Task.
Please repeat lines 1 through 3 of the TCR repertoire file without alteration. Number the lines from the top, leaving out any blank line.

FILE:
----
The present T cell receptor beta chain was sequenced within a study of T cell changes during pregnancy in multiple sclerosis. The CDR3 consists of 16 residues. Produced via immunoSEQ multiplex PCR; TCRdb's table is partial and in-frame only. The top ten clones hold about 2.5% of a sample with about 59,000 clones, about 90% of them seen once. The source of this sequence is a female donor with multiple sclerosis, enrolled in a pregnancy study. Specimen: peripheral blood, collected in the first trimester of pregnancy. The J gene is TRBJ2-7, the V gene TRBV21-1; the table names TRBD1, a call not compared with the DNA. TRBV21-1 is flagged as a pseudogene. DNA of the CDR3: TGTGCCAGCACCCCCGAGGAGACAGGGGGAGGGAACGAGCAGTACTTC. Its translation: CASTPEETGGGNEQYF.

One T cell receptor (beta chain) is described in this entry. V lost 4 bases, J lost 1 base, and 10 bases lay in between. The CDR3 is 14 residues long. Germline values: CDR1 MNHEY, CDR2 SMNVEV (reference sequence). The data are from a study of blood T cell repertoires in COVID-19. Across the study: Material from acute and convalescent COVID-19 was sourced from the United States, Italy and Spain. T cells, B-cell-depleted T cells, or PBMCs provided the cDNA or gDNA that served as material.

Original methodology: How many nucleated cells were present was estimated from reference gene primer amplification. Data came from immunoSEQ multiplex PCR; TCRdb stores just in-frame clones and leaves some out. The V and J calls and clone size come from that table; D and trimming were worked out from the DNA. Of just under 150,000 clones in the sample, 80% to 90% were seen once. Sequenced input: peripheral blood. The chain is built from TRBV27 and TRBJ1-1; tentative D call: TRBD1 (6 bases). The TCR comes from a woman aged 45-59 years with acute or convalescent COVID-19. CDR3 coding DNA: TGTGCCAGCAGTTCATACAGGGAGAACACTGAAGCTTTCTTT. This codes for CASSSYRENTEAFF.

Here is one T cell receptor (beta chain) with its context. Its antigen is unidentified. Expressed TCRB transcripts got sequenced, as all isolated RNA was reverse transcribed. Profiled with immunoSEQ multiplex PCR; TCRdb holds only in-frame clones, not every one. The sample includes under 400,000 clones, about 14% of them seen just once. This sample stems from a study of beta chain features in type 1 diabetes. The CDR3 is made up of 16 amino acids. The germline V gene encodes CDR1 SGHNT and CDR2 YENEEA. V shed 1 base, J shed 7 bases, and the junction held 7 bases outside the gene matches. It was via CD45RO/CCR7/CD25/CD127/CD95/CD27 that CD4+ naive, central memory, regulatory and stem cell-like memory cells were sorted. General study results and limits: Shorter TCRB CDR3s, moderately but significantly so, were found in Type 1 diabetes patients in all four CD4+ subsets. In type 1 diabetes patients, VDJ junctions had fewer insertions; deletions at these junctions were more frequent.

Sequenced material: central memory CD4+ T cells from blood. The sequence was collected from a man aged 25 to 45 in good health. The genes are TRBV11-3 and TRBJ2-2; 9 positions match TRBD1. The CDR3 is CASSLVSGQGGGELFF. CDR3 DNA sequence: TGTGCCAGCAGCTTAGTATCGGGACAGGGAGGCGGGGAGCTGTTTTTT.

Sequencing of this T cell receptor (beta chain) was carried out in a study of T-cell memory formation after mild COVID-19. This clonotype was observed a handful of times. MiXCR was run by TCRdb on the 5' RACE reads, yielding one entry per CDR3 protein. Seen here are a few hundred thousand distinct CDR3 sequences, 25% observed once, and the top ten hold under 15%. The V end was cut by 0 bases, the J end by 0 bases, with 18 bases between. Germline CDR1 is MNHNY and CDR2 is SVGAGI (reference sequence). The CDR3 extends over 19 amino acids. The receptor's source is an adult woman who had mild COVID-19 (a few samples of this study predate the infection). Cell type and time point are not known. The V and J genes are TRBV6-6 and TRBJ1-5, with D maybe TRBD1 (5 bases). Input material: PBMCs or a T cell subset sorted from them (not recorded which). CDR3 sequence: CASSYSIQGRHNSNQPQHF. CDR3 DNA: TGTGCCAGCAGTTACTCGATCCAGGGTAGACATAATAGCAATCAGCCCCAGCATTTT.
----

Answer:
The present T cell receptor beta chain was sequenced within a study of T cell changes during pregnancy in multiple sclerosis. The CDR3 consists of 16 residues. Produced via immunoSEQ multiplex PCR; TCRdb's table is partial and in-frame only. The top ten clones hold about 2.5% of a sample with about 59,000 clones, about 90% of them seen once. The source of this sequence is a female donor with multiple sclerosis, enrolled in a pregnancy study. Specimen: peripheral blood, collected in the first trimester of pregnancy. The J gene is TRBJ2-7, the V gene TRBV21-1; the table names TRBD1, a call not compared with the DNA. TRBV21-1 is flagged as a pseudogene. DNA of the CDR3: TGTGCCAGCACCCCCGAGGAGACAGGGGGAGGGAACGAGCAGTACTTC. Its translation: CASTPEETGGGNEQYF.

One T cell receptor (beta chain) is described in this entry. V lost 4 bases, J lost 1 base, and 10 bases lay in between. The CDR3 is 14 residues long. Germline values: CDR1 MNHEY, CDR2 SMNVEV (reference sequence). The data are from a study of blood T cell repertoires in COVID-19. Across the study: Material from acute and convalescent COVID-19 was sourced from the United States, Italy and Spain. T cells, B-cell-depleted T cells, or PBMCs provided the cDNA or gDNA that served as material.

Original methodology: How many nucleated cells were present was estimated from reference gene primer amplification. Data came from immunoSEQ multiplex PCR; TCRdb stores just in-frame clones and leaves some out. The V and J calls and clone size come from that table; D and trimming were worked out from the DNA. Of just under 150,000 clones in the sample, 80% to 90% were seen once. Sequenced input: peripheral blood. The chain is built from TRBV27 and TRBJ1-1; tentative D call: TRBD1 (6 bases). The TCR comes from a woman aged 45-59 years with acute or convalescent COVID-19. CDR3 coding DNA: TGTGCCAGCAGTTCATACAGGGAGAACACTGAAGCTTTCTTT. This codes for CASSSYRENTEAFF.